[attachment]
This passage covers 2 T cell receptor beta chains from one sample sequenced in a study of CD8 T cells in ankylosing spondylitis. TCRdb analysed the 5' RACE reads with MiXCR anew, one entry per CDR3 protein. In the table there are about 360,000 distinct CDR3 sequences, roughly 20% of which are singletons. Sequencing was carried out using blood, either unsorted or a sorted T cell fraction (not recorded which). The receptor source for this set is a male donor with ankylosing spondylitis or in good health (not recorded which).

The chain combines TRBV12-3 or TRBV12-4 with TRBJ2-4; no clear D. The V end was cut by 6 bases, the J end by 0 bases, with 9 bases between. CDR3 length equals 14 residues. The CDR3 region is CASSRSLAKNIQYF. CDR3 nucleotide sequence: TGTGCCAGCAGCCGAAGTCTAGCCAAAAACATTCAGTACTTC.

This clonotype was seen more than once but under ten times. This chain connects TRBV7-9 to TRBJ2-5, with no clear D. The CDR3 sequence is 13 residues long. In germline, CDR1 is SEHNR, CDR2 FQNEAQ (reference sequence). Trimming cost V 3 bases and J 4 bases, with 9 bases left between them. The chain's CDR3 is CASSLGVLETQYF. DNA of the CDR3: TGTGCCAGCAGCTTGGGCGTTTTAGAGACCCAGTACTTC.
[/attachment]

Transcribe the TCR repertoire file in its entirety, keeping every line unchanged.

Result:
This passage covers 2 T cell receptor beta chains from one sample sequenced in a study of CD8 T cells in ankylosing spondylitis. TCRdb analysed the 5' RACE reads with MiXCR anew, one entry per CDR3 protein. In the table there are about 360,000 distinct CDR3 sequences, roughly 20% of which are singletons. Sequencing was carried out using blood, either unsorted or a sorted T cell fraction (not recorded which). The receptor source for this set is a male donor with ankylosing spondylitis or in good health (not recorded which).

The chain combines TRBV12-3 or TRBV12-4 with TRBJ2-4; no clear D. The V end was cut by 6 bases, the J end by 0 bases, with 9 bases between. CDR3 length equals 14 residues. The CDR3 region is CASSRSLAKNIQYF. CDR3 nucleotide sequence: TGTGCCAGCAGCCGAAGTCTAGCCAAAAACATTCAGTACTTC.

This clonotype was seen more than once but under ten times. This chain connects TRBV7-9 to TRBJ2-5, with no clear D. The CDR3 sequence is 13 residues long. In germline, CDR1 is SEHNR, CDR2 FQNEAQ (reference sequence). Trimming cost V 3 bases and J 4 bases, with 9 bases left between them. The chain's CDR3 is CASSLGVLETQYF. DNA of the CDR3: TGTGCCAGCAGCTTGGGCGTTTTAGAGACCCAGTACTTC.